PFEIZER’S new Covid vaccine can now be seen in production after Matt Hancock said Brits are likely to be among the first to receive it.
Footage shows the 90 per cent effective jab being produced on mass in a German lab, while scientists are on standby to roll it out before Christmas.
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Scientists handle the ‘liquid hope’ as they prepare to roll out the vaccine[/caption]
Footage shows the vaccine being produced in a German lab[/caption]
It is packaged individually with hundreds of bottles seen being prepared[/caption]
Footage shows the liquid vaccine being handled by scientists before being individually packaged.
Hundreds of bottles of ‘liquid hope’ can be seen being produced in the lab, as optimism grows around its imminent roll-out.
Pfizer and its vaccine partner BioNTech announced on Monday that their coronavirus jab was more than 90 per cent effective in protecting people from Sars-CoV-2 – the virus that causes Covid-19.
The UK Government has already purchased 40million doses from drugs giant Pfizer – with ten million set to be made available before Christmas.
And Health Secretary Matt Hancock this morning revealed that he told the NHS to be ready to begin vaccinating people from the start of December – if the vaccine is proved to be safe.
He said “we’ll be among the first countries in the world to be able to start to do this.”
But he told Sky News that no vaccine will be deployed until the Government is “confident” of its safety.
Mr Hancock added: “I have asked them [the NHS] to be ready from the start of December.
“Of course, there are many hurdles that still need to be gone over and we haven’t seen the full safety data, and obviously that is critical.
“We won’t deploy a vaccine unless we can be confident in its clinical safety, but we also do need to be ready should a vaccine be licensed and get through all those hurdles and be ready to roll it out.”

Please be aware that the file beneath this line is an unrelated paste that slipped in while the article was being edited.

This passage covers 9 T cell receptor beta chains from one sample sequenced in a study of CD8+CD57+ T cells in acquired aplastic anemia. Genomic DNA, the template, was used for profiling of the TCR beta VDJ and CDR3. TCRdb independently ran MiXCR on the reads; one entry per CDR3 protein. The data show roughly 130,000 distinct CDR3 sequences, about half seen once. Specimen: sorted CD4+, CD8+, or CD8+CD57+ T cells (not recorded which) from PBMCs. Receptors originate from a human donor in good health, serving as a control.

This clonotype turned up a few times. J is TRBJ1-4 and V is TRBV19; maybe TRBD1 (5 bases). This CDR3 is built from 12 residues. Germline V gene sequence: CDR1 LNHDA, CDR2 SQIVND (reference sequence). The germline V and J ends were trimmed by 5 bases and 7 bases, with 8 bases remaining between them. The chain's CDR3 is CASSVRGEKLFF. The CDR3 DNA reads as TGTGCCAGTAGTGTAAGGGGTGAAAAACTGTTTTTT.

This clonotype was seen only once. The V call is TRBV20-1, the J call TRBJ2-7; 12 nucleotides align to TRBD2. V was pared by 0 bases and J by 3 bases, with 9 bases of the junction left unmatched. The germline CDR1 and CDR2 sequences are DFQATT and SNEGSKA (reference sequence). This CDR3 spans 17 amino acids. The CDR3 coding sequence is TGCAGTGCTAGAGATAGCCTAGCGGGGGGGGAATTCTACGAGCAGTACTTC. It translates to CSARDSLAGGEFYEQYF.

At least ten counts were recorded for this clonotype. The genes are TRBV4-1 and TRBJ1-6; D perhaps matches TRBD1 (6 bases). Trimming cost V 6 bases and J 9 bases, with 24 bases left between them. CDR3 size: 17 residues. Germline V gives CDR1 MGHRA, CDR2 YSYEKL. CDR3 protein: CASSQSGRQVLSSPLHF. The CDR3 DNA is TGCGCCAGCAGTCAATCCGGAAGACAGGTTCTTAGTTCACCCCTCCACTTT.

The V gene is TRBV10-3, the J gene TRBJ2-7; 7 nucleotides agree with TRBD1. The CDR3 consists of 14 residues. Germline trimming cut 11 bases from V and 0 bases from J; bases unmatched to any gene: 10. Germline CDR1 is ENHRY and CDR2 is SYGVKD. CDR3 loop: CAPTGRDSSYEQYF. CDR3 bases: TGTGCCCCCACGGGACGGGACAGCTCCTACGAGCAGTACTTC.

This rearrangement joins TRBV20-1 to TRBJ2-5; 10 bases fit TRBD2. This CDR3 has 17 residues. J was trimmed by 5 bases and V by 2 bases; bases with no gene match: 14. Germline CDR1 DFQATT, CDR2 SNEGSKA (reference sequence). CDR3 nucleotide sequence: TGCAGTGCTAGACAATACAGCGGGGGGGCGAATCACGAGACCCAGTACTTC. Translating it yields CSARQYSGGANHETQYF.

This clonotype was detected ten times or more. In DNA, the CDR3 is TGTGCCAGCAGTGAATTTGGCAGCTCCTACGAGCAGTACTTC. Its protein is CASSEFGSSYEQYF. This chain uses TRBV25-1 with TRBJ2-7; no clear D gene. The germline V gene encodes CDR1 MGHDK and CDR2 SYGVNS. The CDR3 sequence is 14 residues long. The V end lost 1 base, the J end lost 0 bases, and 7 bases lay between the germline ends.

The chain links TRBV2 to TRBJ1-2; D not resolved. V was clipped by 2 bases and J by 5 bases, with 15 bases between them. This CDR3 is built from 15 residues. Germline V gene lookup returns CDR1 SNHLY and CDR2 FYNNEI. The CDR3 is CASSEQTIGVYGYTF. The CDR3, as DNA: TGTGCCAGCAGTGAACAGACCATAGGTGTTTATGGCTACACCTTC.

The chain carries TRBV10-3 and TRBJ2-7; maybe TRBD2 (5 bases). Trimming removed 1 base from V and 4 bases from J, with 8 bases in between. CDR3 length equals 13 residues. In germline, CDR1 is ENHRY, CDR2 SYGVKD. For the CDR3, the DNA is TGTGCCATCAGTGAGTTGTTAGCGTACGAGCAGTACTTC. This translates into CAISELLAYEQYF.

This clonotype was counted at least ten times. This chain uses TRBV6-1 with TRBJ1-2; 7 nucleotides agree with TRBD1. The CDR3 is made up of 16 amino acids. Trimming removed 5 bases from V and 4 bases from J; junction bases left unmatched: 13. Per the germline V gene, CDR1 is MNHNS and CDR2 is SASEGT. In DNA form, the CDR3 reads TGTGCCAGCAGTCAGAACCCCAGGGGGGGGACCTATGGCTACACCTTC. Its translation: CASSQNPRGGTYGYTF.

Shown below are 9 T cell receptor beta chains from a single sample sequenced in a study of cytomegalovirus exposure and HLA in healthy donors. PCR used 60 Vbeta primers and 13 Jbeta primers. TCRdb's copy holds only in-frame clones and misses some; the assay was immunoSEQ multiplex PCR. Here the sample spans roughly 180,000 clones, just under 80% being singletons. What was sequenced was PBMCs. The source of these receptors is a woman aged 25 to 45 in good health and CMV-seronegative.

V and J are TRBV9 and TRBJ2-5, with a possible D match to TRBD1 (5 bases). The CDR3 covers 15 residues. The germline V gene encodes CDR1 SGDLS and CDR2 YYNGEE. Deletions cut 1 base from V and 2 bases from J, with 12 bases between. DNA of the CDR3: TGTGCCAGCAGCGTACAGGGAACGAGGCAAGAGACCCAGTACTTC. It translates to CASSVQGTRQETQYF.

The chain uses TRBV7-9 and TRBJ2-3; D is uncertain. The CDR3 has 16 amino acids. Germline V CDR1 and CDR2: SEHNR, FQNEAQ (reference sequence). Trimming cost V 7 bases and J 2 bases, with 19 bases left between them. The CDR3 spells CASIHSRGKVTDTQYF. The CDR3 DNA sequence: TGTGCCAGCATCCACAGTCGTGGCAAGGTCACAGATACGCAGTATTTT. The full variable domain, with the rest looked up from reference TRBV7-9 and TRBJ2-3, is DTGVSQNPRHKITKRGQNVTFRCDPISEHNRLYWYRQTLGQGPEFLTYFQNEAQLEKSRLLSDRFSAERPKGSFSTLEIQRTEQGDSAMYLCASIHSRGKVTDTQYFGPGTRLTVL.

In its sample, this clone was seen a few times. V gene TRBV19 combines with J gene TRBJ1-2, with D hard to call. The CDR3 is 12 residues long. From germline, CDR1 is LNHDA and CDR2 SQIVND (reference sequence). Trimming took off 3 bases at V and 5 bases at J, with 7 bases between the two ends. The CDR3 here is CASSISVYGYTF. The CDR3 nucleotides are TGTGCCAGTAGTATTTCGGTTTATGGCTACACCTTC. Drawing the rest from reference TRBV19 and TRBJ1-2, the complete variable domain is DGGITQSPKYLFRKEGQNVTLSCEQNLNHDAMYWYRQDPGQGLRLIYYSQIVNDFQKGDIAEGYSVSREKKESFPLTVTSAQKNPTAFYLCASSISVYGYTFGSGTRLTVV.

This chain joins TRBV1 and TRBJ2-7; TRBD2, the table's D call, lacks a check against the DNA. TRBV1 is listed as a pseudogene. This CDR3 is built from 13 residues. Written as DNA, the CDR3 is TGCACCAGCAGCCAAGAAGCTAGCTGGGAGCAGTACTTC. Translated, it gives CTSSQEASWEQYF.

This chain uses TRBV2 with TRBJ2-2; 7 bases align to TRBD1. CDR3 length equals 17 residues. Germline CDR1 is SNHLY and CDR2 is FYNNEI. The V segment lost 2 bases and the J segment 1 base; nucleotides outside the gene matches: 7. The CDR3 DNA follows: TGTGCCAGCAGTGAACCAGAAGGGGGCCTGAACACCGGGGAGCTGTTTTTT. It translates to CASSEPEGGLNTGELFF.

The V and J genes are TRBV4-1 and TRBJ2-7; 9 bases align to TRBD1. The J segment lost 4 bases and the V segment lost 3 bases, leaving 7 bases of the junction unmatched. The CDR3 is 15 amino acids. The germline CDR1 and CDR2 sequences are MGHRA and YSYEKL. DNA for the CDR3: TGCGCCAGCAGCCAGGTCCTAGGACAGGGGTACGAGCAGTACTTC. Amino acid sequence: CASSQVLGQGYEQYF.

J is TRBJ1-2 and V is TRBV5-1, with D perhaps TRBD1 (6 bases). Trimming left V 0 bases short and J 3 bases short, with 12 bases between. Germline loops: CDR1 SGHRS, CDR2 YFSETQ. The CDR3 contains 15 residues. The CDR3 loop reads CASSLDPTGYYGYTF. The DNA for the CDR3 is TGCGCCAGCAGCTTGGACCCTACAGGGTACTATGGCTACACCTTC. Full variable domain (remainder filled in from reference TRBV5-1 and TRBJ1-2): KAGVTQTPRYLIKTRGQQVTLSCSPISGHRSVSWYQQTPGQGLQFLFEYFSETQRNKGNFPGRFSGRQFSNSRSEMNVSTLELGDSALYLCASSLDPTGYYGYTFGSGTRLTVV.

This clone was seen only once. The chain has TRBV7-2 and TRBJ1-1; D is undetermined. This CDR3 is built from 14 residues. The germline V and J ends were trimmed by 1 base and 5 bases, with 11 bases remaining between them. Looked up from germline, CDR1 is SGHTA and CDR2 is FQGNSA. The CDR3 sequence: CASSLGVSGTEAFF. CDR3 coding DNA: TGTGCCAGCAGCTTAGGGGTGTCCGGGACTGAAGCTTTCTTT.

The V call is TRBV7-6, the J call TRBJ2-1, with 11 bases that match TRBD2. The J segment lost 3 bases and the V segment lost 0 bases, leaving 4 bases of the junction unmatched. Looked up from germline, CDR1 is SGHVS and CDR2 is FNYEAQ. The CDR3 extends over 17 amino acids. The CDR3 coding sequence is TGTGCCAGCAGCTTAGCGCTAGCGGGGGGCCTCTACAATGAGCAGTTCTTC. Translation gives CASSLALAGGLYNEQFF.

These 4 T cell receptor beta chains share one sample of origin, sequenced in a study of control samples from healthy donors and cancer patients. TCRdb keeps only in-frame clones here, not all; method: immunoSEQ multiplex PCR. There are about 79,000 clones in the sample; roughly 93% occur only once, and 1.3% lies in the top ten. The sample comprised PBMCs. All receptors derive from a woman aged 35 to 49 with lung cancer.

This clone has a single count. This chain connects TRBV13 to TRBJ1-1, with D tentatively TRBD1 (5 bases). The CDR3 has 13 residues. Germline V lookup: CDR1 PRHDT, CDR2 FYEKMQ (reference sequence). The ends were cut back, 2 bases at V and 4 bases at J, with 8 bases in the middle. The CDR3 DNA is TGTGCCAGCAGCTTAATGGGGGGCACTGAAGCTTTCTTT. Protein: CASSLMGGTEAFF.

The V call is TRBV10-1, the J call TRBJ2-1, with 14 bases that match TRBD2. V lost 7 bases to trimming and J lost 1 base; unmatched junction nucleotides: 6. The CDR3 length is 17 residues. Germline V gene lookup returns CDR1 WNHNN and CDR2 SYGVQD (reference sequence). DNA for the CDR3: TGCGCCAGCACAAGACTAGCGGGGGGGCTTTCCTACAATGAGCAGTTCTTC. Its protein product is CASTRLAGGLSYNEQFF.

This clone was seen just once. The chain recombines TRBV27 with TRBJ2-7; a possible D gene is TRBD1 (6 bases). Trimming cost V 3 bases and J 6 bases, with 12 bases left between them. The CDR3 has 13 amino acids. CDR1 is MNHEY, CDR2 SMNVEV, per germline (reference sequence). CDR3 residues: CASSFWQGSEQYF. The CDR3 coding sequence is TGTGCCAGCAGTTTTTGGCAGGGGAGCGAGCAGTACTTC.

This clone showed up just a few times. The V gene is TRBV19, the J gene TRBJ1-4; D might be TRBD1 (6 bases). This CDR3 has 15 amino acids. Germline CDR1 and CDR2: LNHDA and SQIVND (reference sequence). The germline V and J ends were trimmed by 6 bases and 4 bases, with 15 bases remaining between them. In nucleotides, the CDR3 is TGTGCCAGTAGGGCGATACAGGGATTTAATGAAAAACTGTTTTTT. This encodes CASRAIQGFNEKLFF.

Yet he stressed it was “absolutely a possibility” that doses would start being given out before Christmas.
Who will get the Covid vaccine first?
The Joint Committee on Vaccination and Immunisation (JCVI) has examined data on who suffers the worst outcomes from coronavirus and who is at highest risk of death.
Its interim guidance, which assumes the jab is safe and effective in all groups, says the order of priority should be:
- Older adults in a care home and care home workers
- All those aged 80 and over and health and social care workers, though they may move up the list
- Anyone 75 and over
- People aged 70 and over
- All those aged 65 and over
- High-risk adults under 65
- Moderate-risk adults under 65
- All those aged 60 and over
- All those 55 and over
- All those aged 50 and over
- The rest of the population, with priority yet to be determined.
The JCVI said the prioritisation could change if the first jab were not deemed suitable for, or effective in, older adults.
Care home residents, care workers, NHS staff and older people are expected to get the jab first – it may not come to the wider population until the new year.
Last night the PM said we have ordered enough doses to immunise a third of the population – and the UK are at the “front of the pack”.
Earlier, Mr Hancock said the military and NHS staff are on standby to roll out a Covid-19 vaccine across the UK from the start of December and will work “seven days a week”, with GPs, new vaccination centres and pharmacists all playing a role.
Pop-up vaccination clinics are also expected to be used in some areas.
Mr Hancock said there were many hurdles to overcome before the “vast task” of vaccination could begin, including thorough examination of clinical trial data.
Pfizer said yesterday it will apply within weeks to the FDA in the US and the EMA and MHRA in Europe and the UK for emergency approval.
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The breakthrough has taken scientists ten months, compared to the usual ten to 15 years to develop a vaccine.
Pfizer chairman and chief executive Dr Albert Bourla said yesterday: “Today is a great day for science and humanity.
“We are a significant step closer to providing people around the world with a much-needed breakthrough to help bring an end to this global health crisis.”